We set off as we always did full from breakfast, heading west onto the Ardnamurchan peninsula, a single track road snaked its way along Loch Sunart. The sun was shining and traffic was light for a change. The going was tough as the road would ascend sharply to descend moments later. There was a good ten miles of this, all in the knowing a large hill was to come. It was warm and we were sweating stoping only to drink and wave off midges. We were heading for the Kilchoan ferry at 13:35 so we’d make Tobermory early. We arrived at the bottom of the hill in good time, changing gear as we spun out the first incline. The road took a turn and in the most dramatic fashion a massive volcano came into view. Not the spewing molten lava type but the more serene extinct type covered with grass and rock. The hill rose up out of the sea majestically and the road had a nice view point where most of the cars that had hurriedly passed us were now. We stopped and contemplated the hill that was before us. The road took an inland route to circumnavigate the hil and had a modest incline to it but it went on forever. We started, low gear, spinning away. Slowing to allow cars to overtake when we heard their engine close.
We reached the top and looked back. The toil of the hill always seems worth it when you get a view even though we got a view at the bottom. The sun was still belting out rays, simmering our exposed skin wondering if andys head would look patchy from the holes in his helmet.
We played bunny hop with a campervan whose occupants were at the bottom of the hill giggling at our disdain when we saw the hill ahead. They offered a friendly wave each time we passed each other. We made the ferry for 11:35 and saw that we’d just missed the last one for four hours as the one we were hoping to catch and the one after were cancelled as the tide was too low. We’d noticed recently that the tides seemed absurdly low, often retreating a hundred metres exposing sand and mud and hunners of jelly fish.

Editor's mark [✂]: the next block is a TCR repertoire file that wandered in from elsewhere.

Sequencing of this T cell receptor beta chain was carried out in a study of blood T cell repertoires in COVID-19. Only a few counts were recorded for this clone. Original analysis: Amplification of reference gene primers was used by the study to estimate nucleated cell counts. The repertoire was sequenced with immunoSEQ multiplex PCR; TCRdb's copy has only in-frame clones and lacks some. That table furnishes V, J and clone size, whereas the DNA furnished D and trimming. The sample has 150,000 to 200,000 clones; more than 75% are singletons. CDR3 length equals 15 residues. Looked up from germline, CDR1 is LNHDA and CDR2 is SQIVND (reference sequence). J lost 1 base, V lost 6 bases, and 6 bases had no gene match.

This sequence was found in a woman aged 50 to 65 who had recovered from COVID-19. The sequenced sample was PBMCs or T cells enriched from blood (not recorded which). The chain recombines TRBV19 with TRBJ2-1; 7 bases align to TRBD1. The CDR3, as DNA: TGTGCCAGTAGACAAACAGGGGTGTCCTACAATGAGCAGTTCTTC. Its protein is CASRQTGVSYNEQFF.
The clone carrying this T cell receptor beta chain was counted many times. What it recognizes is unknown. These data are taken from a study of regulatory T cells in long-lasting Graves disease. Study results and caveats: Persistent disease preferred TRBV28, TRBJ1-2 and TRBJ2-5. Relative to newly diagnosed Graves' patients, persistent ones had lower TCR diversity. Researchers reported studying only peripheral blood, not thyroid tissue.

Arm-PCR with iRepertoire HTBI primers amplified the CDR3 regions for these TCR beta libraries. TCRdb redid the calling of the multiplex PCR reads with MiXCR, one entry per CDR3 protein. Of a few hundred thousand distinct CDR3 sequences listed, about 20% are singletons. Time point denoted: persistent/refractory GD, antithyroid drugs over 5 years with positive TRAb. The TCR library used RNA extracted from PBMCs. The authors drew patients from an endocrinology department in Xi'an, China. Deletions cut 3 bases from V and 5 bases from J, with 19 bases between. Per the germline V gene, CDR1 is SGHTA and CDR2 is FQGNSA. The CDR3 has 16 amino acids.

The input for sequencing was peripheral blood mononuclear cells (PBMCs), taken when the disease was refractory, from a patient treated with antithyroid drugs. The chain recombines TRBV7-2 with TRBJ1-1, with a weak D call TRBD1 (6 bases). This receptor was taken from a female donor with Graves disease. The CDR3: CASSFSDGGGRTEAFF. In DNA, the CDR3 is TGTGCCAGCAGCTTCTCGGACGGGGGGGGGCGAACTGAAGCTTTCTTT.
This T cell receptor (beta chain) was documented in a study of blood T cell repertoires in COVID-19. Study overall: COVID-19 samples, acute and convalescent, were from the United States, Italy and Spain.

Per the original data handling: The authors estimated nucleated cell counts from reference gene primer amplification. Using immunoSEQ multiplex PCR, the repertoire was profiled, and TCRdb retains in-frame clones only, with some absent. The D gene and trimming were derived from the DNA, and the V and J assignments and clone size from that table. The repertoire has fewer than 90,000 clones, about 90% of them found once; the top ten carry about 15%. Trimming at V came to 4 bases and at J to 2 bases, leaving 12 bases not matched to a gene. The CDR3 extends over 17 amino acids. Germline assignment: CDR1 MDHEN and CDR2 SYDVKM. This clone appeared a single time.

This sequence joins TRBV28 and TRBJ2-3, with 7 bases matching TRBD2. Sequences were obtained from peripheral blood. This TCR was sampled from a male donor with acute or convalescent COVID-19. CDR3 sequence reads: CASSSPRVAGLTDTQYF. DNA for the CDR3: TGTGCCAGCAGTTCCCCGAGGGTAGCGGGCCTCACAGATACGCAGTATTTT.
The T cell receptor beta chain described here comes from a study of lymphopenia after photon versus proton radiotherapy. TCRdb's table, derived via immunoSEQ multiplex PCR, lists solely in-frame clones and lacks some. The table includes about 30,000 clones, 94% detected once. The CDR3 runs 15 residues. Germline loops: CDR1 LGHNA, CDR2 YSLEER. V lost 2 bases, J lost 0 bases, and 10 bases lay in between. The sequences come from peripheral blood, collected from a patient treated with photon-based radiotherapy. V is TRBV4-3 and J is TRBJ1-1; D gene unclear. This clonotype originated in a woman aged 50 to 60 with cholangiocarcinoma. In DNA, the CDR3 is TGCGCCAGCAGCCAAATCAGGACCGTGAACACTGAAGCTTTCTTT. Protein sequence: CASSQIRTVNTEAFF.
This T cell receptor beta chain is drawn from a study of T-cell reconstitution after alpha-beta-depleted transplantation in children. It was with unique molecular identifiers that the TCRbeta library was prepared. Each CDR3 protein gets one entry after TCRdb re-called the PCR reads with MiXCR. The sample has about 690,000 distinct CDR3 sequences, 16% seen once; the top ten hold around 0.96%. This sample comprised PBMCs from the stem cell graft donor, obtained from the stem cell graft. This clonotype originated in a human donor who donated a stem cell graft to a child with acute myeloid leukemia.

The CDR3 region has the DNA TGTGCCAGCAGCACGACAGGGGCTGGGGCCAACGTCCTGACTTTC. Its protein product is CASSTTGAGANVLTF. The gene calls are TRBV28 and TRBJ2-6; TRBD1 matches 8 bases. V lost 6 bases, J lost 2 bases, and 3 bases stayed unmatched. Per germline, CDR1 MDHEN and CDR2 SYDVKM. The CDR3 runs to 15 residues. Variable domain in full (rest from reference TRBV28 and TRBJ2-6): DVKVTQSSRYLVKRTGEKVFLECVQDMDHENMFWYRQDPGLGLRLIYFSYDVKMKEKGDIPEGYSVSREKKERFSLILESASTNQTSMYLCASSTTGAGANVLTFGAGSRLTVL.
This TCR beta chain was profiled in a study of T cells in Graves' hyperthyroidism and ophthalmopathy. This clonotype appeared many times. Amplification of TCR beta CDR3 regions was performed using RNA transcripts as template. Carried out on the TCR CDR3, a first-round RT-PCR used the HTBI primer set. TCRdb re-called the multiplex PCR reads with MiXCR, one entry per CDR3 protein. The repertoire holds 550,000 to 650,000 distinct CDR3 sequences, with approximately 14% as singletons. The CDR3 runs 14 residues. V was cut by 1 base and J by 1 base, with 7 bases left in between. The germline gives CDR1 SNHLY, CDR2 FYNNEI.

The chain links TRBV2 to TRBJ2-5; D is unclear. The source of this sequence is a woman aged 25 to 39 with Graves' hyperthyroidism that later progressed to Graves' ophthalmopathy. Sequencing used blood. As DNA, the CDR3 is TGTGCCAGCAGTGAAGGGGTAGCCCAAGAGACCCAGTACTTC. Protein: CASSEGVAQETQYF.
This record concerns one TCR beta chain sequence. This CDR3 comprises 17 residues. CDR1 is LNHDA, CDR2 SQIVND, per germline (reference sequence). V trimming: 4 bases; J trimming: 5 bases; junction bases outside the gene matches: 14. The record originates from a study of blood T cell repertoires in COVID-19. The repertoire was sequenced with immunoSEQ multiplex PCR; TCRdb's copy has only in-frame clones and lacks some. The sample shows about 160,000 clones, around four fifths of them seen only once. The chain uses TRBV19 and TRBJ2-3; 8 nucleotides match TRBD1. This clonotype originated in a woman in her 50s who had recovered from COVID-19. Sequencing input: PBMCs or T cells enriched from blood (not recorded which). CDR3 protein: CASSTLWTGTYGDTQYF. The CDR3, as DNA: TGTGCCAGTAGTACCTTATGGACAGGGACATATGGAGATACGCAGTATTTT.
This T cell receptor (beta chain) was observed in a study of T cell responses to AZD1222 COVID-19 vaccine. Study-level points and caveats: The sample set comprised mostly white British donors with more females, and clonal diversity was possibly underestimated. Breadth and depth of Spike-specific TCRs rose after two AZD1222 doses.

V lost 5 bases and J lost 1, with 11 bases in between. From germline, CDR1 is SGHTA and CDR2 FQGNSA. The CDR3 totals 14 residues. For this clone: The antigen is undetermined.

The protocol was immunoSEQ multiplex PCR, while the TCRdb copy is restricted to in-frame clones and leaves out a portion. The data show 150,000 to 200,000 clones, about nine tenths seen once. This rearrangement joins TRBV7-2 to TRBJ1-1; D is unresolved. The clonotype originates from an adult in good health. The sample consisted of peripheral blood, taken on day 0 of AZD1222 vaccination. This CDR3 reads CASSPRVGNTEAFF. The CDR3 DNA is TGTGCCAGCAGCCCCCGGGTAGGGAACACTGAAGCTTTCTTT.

I took this opportunity to go for a swim in the sea, I changed in the empty waiting room and tentatively made my way down to the shore. I stripped further into just my trunks. I got to my ankles and it was freezing. I shuffled further in covering my knees and to my nether regions going onto my tiptoes to stop the water from reaching the important parts. I took a few deep breathes, put my goggles on and ducked under. The water freezing took my breath away. I bobbed back up and then started swimming breast stroke. The water so clear I could see fish and sea weed that looked octopus like waving in the current and the waves. I spend a whole 5 mins swimming and decided it was enough, salt water was going down my nose and I did really like being able to see all that sea life especially since the numbers of jelly fish I’d seen on the coast the past few days!
We decided to lunch at the local cafe come community centre and hung about like a pair of toerags in the community garden swinging on the empty swings and laying on the hammock. It was a fine play park but empty of children, at school I suppose.
We eventually retreated back to the pier and chilled out, Andy reading his book and me exploring the rocky shore. The ferry came on time for 1640 and we were in Tobermory for 1720, the crossing being calm with at least one sea mammal seen tho can’t be sure what it was.
Tobermory is our last stop before our return journey which also happened to coincide with my Aunt and Uncle’s holiday. We took this opportunity to have dinner with them in our hotel which had an impressive view over Tobermory Bay. The evening was spent eating, drinking and telling stories of our trip and the islands we’d seen. 11pm our latest night so far we went to bed!